Bring Your Videographer Aboard Sooner!
You know you and your partner’s reasons for getting married (unless you are drunk in Las Vegas). You know what you want from your wedding, but your wedding doesn’t happen everyday.
This is why you hire a wedding planner to advise you as you plan a stunning ceremony. Wedding planners know your day (in many cases) better than you. They study the timing, logistics, and decorations of the big day.
The wedding videographer experiences wedding ceremonies differently. We are in tune with rhythms, emotions, and the moments that work (DJs, know how to read a crowd in the moment and manipulate them). The videographer knows what makes a wedding click. The videographer is there during planning, we capture the wedding with our cameras and microphones. Videographers have to feel for the story of your day like a spider feels a fly in a web.
But here is where the videographer has the edge over other wedding vendors. The DJ plays their final tune, the caterer will wash the china, and the wedding planner calls their next client. The videographer lives with the wedding (you could argue the photographer does too, but they can edit while binging Netflix).
I am a quick editor, I spend probably 30-50 hours watching a single wedding. I hear every awkward pause, see every nervous smile, and experience the moments that make me a bit emotional. A couple may watch their wedding video/s a dozen times the day I deliver it and watch it once a year after that. This means they will have to watch their wedding video once a year for the next 350 years to see the wedding as many times as a videographer does (remember too, I edited out all the awkward parts). And I may do 20-30 weddings a year!
So, why make the wedding videographer the last person you hire? We have watched and had to fix all the mistakes a million times. We know tricks that will save you for years to come when you show the video to your kids and grandkids.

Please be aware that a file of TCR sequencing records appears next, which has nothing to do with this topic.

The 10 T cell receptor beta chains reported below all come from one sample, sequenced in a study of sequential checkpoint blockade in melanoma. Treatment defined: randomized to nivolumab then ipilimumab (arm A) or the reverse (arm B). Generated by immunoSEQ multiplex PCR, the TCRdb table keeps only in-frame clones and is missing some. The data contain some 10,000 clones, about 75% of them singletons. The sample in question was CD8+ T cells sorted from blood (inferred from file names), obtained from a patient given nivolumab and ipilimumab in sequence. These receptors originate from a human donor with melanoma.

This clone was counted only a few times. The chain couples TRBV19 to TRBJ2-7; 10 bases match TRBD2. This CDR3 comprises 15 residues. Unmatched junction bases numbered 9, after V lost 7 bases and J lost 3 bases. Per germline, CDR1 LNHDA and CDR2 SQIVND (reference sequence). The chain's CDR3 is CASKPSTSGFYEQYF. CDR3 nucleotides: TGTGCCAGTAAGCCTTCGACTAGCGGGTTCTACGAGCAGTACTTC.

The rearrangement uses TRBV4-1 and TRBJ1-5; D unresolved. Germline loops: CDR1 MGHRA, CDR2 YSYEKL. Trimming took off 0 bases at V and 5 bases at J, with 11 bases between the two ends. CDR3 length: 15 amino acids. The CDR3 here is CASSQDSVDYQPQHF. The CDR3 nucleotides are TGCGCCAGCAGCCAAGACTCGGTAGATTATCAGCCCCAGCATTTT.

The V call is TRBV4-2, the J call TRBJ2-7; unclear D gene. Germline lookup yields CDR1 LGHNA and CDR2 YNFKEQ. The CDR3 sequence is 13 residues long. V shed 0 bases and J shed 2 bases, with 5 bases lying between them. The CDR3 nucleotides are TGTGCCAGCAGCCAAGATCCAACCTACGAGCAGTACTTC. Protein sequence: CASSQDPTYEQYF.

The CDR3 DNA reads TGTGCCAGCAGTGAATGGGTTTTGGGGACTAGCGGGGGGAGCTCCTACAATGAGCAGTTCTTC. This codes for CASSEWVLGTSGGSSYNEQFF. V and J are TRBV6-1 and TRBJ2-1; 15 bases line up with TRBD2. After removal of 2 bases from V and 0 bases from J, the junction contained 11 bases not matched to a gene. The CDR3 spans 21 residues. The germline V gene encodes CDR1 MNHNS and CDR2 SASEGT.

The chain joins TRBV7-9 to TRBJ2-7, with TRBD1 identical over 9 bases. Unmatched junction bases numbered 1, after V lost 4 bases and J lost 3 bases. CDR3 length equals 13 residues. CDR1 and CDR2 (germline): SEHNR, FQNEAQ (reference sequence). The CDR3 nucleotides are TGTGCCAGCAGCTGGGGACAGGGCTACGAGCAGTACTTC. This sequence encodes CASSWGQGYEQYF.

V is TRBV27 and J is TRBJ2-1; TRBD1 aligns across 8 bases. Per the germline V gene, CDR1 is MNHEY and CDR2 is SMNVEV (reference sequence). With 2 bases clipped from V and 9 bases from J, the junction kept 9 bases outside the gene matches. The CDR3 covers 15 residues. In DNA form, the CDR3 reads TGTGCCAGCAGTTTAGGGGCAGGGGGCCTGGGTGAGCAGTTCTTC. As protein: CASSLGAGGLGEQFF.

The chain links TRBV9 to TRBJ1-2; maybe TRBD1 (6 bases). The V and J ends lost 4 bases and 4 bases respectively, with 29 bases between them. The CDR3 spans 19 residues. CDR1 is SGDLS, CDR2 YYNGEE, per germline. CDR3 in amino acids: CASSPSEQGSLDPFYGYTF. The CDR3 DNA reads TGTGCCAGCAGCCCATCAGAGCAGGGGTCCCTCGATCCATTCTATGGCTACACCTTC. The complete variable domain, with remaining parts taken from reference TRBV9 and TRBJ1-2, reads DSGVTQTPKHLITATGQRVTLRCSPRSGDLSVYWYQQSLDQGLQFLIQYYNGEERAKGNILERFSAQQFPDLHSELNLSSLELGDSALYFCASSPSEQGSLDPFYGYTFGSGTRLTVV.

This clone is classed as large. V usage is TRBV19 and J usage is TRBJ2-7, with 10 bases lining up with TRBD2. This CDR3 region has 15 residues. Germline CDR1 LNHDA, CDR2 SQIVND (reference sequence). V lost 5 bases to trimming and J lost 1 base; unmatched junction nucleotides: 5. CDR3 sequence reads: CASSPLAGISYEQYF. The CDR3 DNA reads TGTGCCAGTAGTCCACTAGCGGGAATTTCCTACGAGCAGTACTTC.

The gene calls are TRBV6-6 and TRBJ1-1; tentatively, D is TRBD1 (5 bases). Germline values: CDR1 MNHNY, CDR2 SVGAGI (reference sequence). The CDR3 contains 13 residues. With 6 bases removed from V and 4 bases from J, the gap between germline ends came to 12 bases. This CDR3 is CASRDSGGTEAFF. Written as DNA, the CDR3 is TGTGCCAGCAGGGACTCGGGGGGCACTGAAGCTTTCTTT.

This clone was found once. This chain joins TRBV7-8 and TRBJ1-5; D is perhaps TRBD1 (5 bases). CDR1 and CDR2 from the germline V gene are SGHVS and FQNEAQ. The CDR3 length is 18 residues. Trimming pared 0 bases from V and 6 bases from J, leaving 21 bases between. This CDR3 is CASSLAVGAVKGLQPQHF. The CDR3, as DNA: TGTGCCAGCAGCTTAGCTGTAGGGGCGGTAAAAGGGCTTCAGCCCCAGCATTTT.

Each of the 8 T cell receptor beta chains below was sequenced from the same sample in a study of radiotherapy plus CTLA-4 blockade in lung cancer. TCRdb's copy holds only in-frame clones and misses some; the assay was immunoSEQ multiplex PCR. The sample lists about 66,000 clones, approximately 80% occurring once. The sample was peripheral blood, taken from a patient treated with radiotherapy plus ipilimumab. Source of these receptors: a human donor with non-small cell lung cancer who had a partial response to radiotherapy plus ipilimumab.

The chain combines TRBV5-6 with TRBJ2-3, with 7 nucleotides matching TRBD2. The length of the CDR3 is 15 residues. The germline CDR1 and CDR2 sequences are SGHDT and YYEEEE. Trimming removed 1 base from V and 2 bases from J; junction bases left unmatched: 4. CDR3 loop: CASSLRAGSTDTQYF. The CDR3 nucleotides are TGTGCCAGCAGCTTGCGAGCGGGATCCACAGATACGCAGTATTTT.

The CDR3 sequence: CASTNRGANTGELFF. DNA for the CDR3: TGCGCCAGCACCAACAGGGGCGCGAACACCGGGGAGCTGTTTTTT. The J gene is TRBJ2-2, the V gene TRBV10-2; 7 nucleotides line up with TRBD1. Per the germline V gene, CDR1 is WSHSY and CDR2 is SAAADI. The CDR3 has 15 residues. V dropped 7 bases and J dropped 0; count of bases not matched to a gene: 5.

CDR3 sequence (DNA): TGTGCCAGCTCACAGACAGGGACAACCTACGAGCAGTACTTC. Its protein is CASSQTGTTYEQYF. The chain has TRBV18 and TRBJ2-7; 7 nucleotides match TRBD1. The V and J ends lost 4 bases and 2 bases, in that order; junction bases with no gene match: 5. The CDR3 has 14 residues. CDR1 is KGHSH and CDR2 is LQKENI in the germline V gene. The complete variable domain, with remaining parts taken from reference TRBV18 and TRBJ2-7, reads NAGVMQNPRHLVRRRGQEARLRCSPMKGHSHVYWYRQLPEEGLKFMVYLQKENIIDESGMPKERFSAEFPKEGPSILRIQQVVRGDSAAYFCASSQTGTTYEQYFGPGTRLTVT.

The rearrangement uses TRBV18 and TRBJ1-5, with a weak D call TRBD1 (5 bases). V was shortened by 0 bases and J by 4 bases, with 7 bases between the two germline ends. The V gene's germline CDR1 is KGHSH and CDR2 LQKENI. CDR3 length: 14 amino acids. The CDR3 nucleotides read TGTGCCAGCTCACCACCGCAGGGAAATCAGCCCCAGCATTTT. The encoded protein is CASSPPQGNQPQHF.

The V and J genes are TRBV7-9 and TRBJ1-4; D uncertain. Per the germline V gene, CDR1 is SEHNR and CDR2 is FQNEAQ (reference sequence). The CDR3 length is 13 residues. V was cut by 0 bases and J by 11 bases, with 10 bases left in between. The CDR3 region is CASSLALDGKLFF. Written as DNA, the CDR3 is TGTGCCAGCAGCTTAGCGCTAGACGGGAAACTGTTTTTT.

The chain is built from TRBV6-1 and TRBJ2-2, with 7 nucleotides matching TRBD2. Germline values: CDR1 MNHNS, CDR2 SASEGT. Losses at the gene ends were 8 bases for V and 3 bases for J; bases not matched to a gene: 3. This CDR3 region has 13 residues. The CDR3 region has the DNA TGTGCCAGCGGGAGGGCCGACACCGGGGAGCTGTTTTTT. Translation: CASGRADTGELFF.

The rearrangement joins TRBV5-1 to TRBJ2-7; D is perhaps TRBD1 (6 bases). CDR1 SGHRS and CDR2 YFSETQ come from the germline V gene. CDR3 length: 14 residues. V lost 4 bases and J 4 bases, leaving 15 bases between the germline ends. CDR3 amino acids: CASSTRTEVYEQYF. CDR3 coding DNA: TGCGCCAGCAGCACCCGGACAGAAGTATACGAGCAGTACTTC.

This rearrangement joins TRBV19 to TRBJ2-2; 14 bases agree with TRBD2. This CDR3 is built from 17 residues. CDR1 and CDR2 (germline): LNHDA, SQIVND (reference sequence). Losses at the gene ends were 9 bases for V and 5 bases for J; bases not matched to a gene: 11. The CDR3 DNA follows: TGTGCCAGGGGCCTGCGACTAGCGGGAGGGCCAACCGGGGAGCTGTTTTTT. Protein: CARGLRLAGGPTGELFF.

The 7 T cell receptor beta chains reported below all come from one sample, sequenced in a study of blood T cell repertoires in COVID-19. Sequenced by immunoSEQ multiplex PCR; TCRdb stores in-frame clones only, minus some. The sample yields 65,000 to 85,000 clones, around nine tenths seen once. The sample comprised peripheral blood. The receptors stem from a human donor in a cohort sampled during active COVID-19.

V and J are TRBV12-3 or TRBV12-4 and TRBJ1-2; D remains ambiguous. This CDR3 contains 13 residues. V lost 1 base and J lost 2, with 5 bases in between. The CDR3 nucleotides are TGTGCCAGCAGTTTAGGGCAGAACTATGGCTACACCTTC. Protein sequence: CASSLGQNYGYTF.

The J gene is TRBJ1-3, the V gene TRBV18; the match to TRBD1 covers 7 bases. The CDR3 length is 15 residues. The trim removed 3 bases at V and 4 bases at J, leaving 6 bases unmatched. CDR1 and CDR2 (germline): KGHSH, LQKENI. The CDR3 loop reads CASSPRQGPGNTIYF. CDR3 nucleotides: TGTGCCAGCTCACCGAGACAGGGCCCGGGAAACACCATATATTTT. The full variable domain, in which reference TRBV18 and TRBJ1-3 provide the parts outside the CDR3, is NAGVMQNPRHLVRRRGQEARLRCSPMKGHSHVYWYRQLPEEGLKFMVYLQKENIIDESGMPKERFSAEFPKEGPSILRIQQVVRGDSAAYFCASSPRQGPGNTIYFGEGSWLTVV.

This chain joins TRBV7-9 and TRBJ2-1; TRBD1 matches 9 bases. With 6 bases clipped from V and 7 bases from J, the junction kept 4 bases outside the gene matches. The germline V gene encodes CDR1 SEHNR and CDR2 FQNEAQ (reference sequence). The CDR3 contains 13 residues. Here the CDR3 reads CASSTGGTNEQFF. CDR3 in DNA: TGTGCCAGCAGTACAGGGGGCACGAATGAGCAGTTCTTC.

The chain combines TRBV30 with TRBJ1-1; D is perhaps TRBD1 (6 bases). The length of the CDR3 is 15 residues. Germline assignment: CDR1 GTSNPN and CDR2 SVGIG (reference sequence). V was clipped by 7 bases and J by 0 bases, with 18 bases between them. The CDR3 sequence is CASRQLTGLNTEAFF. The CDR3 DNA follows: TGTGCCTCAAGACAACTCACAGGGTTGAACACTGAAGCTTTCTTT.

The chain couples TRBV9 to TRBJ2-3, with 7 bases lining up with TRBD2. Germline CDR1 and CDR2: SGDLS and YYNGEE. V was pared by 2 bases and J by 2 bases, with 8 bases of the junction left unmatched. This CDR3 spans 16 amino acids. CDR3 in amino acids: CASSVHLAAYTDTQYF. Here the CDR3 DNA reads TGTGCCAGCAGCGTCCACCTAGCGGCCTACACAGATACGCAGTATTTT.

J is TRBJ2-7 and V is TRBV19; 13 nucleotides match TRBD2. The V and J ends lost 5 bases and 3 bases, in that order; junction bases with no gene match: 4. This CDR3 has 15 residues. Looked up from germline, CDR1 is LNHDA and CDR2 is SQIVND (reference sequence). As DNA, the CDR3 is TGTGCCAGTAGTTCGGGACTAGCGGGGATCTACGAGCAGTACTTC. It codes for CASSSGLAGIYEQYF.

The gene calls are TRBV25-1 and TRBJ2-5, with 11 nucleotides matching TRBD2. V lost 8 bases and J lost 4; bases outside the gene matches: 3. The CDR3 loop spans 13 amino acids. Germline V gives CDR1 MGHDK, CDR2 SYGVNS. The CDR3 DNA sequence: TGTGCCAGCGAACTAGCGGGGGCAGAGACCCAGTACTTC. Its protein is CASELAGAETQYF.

Couples look happiest immediately after the ceremony. You are FINALLY married, you’re allowed to relax and celebrate, guests give you space, you are focused on your partner. This is where you can truly be yourself and share in probably the most intense emotions of bliss you’ve ever experienced. It looks PERFECT on camera and it only happens ONCE! Then… a waitress shoves a can of cheap beer into your hand. Congratulations, this footage is now useless. No flashy diamond or $4,000 dress will outshine the aluminum of Coors. At the very least pour the beer in a glass, drink water for five minutes, or drink champagne (stay away if it is 85+ degrees outside and you have an empty stomach).
Pinterest is a BIG problem. I use the idea website daily. It is fantastic! But, PLEASE DON’T FIT EVERY WEDDING IDEA YOU SEE INTO YOUR BUSY SCHEDULE!!! Good wedding planners know you need pauses in your day for scheduling reasons. As for videographers we know nothing kills the spirit of the day as overpacking your day with “symbolic” gestures.
Here is a list of what happened during one ceremony:
Exchange of rings
Handfasting ceremony (no spiritual reasons)
Planting a tree
Exchange of personalized vows & traditional Officiant led vows
Band played two songs (ceremony paused for band)
Everyone sang from hymnal
A moment of silence for deceased loved ones
Quotes read by:
Father of the Bride
Maid of Honor
2 poems from Officiant
Groom’s brother read definition of love & marriage
A thank you announcement from the Groom to guests (during the ceremony)
And… “Please rise.” and “Please be seated.” six times during ceremony.
Choose less than a quarter of the items and you will be okay. Anything more and guests will wonder why a pair of robots are getting married.
It is okay to have important symbolic moments throughout your day, but supply and demand. You have 100 “important” moments during the day, they all loose their value. That is why the couple only smiled once during their ceremony (I know, because I have the video).
The videographer knows what works no matter the wedding’s style or size. You want it to look glamorous, don’t schedule your ceremony at 1pm in June. You want it to be intimate emotions, don’t read your vows with a microphone in your hand. Videographers know because we have been there to watch in person… and we will relive it more than anyone else ever will. Do yourself a huge favor, bring the videographer aboard early, ask questions, and make it a better union.